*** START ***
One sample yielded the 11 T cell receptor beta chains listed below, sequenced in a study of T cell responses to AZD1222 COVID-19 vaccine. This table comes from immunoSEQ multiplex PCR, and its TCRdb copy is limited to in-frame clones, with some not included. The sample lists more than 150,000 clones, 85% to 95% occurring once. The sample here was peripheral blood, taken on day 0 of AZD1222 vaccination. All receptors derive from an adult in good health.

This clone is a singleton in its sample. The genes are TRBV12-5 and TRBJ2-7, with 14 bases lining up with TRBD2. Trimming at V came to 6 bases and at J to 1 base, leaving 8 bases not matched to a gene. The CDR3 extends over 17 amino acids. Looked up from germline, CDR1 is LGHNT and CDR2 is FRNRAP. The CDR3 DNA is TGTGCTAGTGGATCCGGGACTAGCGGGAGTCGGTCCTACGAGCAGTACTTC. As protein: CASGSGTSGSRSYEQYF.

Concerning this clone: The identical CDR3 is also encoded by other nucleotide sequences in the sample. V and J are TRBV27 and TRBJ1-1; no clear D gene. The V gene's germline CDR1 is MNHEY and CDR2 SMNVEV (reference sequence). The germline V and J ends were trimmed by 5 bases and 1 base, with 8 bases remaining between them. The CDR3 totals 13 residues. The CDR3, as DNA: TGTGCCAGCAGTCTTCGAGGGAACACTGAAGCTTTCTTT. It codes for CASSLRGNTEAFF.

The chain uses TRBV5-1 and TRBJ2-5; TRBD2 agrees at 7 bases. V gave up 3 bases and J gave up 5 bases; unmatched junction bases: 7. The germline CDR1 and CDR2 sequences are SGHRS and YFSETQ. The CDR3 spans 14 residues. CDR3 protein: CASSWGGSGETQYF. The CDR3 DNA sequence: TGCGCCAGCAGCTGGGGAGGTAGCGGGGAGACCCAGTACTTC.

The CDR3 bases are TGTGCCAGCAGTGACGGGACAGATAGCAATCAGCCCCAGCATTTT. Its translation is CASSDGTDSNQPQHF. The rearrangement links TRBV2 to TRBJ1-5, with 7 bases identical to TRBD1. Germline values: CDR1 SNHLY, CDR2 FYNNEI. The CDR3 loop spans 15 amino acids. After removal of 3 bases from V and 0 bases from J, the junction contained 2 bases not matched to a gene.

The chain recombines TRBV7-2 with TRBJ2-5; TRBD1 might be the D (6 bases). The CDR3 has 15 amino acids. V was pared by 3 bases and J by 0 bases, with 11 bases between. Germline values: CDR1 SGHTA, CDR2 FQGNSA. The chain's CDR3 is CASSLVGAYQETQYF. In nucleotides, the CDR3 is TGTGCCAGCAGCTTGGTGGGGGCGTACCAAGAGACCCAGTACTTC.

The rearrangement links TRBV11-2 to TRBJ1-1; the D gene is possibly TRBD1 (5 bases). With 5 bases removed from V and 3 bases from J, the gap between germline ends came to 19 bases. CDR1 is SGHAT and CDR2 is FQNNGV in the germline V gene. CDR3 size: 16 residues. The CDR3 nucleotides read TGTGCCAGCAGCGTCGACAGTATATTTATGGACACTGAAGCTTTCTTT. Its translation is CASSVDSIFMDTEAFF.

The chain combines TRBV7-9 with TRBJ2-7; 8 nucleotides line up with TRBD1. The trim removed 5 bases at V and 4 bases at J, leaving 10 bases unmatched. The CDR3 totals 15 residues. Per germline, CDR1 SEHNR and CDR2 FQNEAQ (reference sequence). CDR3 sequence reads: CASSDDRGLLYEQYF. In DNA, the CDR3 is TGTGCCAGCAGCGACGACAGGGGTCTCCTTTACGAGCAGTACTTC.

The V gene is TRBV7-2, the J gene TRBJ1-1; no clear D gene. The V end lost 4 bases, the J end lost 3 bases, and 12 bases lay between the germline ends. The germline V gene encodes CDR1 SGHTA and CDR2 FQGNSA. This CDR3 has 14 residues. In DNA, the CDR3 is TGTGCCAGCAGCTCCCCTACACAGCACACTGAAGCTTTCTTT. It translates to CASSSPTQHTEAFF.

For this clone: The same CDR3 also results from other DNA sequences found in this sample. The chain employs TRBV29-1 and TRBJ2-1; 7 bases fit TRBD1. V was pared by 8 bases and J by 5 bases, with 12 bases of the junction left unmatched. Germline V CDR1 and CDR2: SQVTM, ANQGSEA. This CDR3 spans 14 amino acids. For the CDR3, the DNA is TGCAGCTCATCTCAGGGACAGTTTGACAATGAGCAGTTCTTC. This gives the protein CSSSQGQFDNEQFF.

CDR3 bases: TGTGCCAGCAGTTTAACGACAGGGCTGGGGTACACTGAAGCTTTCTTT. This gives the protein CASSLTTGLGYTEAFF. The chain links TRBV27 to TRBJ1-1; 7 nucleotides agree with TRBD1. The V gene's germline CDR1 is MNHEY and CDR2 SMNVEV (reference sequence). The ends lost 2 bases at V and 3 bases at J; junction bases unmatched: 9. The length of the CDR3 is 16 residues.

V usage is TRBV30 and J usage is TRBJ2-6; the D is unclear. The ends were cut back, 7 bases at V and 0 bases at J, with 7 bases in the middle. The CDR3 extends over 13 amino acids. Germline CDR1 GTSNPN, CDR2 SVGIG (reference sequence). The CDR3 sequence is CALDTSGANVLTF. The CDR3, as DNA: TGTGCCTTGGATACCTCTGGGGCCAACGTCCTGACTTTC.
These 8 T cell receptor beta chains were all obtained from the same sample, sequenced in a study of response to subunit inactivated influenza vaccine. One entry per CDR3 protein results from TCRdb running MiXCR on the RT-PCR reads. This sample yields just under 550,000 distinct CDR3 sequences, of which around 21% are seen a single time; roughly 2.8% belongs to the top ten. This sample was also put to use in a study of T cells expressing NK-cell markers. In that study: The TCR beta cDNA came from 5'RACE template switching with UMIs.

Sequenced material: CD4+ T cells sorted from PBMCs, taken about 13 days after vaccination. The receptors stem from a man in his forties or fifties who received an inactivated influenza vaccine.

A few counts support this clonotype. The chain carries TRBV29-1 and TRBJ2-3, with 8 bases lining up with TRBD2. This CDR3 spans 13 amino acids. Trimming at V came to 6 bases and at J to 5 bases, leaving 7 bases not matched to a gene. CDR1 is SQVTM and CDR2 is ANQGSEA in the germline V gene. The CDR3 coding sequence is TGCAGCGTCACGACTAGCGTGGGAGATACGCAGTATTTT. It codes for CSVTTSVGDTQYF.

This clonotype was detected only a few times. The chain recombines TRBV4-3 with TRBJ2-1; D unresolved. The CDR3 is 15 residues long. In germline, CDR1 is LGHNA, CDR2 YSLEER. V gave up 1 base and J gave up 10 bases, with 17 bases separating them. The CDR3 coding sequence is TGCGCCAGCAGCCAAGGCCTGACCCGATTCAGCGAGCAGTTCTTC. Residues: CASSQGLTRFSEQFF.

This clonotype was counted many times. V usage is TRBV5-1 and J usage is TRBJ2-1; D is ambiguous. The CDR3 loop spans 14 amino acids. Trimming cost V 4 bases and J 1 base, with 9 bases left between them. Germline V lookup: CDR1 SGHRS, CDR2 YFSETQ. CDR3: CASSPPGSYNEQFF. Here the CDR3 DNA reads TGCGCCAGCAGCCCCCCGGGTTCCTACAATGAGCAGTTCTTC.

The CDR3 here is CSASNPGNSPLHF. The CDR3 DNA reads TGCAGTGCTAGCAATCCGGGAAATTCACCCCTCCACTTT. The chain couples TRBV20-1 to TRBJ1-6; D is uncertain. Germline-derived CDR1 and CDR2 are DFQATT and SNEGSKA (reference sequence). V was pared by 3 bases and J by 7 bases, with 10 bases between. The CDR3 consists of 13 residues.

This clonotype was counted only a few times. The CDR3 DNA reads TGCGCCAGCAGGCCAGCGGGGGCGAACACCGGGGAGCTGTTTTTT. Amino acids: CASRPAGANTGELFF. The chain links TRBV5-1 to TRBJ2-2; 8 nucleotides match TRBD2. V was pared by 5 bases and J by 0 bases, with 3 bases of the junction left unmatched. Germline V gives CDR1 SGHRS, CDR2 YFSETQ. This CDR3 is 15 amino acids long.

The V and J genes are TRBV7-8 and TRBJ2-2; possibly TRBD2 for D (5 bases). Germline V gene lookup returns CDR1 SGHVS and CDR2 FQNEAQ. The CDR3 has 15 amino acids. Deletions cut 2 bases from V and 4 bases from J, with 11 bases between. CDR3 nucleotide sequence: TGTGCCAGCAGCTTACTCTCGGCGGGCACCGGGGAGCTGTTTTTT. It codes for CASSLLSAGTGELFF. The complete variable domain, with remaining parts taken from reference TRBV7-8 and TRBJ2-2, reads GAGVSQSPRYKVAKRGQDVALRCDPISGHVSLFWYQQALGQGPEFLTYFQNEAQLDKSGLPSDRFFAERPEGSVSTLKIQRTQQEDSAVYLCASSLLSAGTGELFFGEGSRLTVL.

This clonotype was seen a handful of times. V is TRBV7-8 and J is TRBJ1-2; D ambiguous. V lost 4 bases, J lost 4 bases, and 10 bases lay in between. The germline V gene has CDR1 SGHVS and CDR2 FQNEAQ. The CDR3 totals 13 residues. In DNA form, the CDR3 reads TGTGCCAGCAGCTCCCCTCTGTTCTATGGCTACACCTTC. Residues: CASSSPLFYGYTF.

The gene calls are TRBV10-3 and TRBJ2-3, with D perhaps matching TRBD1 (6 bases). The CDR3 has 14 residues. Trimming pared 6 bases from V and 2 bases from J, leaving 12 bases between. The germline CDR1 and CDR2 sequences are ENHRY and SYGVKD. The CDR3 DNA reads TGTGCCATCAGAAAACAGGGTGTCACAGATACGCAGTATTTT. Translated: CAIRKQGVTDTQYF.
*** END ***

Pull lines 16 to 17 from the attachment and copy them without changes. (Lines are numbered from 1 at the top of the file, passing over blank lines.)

This clonotype was detected only a few times. The chain recombines TRBV4-3 with TRBJ2-1; D unresolved. The CDR3 is 15 residues long. In germline, CDR1 is LGHNA, CDR2 YSLEER. V gave up 1 base and J gave up 10 bases, with 17 bases separating them. The CDR3 coding sequence is TGCGCCAGCAGCCAAGGCCTGACCCGATTCAGCGAGCAGTTCTTC. Residues: CASSQGLTRFSEQFF.

This clonotype was counted many times. V usage is TRBV5-1 and J usage is TRBJ2-1; D is ambiguous. The CDR3 loop spans 14 amino acids. Trimming cost V 4 bases and J 1 base, with 9 bases left between them. Germline V lookup: CDR1 SGHRS, CDR2 YFSETQ. CDR3: CASSPPGSYNEQFF. Here the CDR3 DNA reads TGCGCCAGCAGCCCCCCGGGTTCCTACAATGAGCAGTTCTTC.